So, that's exactly what happens. In the same order. Soooo, I guess if you like suspense, you may be out of luck. Like, they take the path... check. Oh, huge spiders. I actually think there was only one, but putting a singular huge spider in the book description is awkward and lame. After that happens, the living skeletons show up, natch. Then the evil black knight is on the scene. And next the witch, who has a stash of deformed children shackled in an underground jail.

The witch captures Watch and Adam, but Sally gets away. As the witch is preparing to remove her favourite parts from the boys for use in her doll collection, Sally breaks into the castle and busts the hell out of the witch's hourglass, which runs upwards and is filled with diamond dust. Classy. I wonder if it's an official Seyko timepiece??

The kids escape in the confusion and run to the cemetery, where the wormhole is that will let them escape. The witch follows them, but is pulled into the ground by a reprise of the living skeletons, allowing the kids to escape back to their reality.

I have had Googled hits from presumable children looking for plots of Spooksville books, so I'm providing an in-demand service here. So, all in all, I liked the book. Sally had some funny lines, it wasn't boring or anything, so I guess the only drawback is that the book loses some of its awesomeness when you're as old as fucking hell reading it for the first time.

What I liked BEST about the book was Chris Pike's About the Author. He totally discarded the old one used in all the YA books and came up with the most insane author bio ever. Which I will discuss... next weekend.

And if you're around on Thursday, why not stop by Like Pike for a recap of Fall into Darkness?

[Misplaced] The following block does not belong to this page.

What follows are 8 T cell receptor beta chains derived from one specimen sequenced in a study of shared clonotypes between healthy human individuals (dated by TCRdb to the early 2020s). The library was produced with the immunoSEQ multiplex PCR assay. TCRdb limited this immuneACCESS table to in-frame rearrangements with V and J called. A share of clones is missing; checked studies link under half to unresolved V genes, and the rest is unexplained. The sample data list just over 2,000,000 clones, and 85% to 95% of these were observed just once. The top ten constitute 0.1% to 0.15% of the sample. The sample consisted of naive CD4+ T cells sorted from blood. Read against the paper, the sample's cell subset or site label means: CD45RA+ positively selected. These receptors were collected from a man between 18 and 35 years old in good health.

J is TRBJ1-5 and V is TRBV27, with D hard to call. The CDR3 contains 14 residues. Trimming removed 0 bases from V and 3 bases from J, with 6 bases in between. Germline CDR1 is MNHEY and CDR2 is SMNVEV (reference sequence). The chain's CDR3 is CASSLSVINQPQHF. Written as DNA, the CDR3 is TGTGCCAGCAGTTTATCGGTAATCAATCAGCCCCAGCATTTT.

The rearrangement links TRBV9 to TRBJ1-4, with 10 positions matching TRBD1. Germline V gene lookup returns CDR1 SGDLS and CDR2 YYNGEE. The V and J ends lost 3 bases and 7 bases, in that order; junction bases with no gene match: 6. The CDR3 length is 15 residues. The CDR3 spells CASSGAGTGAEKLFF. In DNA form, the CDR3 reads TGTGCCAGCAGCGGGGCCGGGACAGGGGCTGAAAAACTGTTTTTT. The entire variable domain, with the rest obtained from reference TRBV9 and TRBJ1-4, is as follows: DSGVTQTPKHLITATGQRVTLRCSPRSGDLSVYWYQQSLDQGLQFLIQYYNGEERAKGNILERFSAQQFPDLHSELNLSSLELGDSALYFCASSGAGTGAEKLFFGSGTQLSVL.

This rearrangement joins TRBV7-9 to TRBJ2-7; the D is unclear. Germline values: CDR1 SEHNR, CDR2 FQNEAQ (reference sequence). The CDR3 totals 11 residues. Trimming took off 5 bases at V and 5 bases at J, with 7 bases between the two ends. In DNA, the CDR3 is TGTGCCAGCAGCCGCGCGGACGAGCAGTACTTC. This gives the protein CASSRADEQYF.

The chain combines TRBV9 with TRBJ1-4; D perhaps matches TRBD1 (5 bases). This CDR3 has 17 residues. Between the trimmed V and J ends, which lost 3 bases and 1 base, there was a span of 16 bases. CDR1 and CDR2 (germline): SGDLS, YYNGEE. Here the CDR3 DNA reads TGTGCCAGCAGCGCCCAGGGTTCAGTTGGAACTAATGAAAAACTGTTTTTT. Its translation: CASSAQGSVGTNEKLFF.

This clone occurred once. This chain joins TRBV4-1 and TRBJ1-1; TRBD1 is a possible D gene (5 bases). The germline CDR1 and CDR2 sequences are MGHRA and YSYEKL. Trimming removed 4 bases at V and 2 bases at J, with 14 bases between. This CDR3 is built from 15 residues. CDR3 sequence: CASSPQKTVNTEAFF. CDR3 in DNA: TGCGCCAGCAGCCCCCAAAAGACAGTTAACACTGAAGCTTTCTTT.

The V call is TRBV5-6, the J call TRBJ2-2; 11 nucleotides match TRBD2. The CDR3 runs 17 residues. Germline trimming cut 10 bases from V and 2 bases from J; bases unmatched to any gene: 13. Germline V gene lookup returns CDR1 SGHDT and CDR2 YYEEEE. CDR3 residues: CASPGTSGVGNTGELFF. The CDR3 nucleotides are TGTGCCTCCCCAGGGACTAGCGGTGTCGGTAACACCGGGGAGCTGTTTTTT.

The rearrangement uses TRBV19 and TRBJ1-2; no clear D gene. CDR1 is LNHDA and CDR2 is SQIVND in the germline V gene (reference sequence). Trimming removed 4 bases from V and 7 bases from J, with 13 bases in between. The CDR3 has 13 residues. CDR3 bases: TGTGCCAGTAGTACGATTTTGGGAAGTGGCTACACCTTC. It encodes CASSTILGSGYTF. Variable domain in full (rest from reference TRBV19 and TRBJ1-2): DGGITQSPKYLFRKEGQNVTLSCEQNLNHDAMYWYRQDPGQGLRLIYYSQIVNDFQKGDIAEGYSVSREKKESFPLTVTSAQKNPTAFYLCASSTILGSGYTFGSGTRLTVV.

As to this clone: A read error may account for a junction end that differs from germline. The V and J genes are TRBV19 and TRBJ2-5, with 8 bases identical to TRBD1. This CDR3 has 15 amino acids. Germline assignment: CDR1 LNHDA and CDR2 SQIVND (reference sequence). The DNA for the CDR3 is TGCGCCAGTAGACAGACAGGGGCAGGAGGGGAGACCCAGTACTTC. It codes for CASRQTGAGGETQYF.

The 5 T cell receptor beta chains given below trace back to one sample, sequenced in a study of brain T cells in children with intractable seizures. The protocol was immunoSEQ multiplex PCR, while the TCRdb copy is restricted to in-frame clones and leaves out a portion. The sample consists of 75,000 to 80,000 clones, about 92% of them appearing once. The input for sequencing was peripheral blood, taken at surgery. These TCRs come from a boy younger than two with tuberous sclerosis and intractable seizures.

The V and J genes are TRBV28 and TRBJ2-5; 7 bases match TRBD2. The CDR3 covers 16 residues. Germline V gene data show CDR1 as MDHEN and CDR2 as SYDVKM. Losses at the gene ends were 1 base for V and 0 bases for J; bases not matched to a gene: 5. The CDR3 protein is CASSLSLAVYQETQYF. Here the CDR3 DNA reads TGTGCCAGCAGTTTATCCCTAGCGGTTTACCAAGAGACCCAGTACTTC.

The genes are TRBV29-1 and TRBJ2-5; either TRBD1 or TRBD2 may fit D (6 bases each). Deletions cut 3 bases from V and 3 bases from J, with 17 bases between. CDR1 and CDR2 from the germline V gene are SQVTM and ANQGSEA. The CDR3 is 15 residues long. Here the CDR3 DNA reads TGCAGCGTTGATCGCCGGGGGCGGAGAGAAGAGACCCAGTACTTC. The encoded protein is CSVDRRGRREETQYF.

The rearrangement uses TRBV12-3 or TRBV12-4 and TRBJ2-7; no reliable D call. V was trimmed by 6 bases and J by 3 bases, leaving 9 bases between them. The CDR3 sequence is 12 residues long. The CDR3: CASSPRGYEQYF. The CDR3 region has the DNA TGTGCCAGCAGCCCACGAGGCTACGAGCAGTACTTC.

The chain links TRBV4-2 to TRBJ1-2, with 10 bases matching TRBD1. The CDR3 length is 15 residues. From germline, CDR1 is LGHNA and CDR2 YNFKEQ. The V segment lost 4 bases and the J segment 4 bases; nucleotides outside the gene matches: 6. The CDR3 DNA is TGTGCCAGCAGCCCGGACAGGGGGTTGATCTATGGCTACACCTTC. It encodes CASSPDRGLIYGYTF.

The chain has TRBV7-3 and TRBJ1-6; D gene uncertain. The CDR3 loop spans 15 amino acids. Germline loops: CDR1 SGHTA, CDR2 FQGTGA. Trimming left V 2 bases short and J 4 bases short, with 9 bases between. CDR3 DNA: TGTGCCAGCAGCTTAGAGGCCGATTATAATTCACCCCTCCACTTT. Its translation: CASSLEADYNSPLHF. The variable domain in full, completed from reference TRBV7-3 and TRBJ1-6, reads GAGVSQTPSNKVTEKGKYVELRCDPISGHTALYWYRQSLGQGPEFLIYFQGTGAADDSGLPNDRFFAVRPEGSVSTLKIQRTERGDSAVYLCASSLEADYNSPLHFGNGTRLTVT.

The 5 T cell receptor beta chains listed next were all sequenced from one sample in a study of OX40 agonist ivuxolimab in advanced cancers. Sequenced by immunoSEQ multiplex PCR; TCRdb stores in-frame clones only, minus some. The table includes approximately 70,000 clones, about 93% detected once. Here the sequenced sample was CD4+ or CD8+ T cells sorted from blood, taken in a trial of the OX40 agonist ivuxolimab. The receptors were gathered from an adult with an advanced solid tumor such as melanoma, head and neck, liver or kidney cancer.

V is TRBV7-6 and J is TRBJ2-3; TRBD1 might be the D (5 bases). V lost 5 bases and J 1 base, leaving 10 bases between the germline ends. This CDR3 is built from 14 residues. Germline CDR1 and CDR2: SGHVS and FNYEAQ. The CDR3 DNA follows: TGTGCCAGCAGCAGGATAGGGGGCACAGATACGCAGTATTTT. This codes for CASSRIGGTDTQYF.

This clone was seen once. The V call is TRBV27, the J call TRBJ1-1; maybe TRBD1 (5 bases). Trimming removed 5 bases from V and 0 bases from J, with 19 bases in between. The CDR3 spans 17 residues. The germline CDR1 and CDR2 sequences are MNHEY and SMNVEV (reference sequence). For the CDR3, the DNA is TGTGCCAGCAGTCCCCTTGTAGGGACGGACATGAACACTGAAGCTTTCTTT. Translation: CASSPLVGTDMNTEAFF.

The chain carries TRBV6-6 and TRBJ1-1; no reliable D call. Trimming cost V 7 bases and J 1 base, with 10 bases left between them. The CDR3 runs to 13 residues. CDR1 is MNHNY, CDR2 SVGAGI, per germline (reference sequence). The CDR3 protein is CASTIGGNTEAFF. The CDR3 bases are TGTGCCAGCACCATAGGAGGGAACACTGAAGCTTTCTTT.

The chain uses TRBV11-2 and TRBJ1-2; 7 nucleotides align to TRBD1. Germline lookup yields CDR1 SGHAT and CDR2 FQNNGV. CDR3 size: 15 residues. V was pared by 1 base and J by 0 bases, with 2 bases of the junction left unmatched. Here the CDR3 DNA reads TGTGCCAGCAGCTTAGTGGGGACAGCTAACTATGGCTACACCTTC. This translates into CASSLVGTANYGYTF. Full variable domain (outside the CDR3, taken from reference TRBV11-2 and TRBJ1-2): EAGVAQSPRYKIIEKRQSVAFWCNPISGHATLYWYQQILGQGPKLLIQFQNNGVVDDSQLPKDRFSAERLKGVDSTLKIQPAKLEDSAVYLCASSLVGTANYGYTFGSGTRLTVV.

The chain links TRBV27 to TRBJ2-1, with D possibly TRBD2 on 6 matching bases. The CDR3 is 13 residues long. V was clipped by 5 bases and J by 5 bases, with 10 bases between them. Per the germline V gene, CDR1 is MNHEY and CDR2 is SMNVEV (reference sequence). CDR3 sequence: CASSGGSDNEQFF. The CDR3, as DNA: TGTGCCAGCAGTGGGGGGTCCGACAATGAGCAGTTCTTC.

Fear Street said...

Hmm...I think the freaky hovering head on the cover looks like a young Brooke Shields.

zanne said...

I am so excited Fall Into Darkness is next! I can't wait. That is one of my all-time favorite Pike books. Did you see the tv movie they did? I thought it was actually pretty good.

I never read any of the Spooksville books. I never even heard of them until just recently when I checked to see what Pike books the library has.

Did you notice my blog title is a before & after? I love the Wheel, too! I actually picked it because a few of the books end that way - Sleepover Friends Forever! But, it can also be a before & after: Sleepover Friends and Friends Forever.

I'm making Lauren's dip tomorrow! I plan to post a blog about it. ha

LongWinter said...

FS - You're right about Brooke Shields. I think it's the brows...

& Zanne - yes, I did notice that! I can't wait for your dip review. Is it actually THAT good? Would you wanna eat it, like, every weekend of your life? I need the details!

Anonymous said...

I really enjoy reading Spooksville series, even if they are books for kids( i'm almost 18). And i don't mind re-reading them...they are a nice distraction from the monotonous life.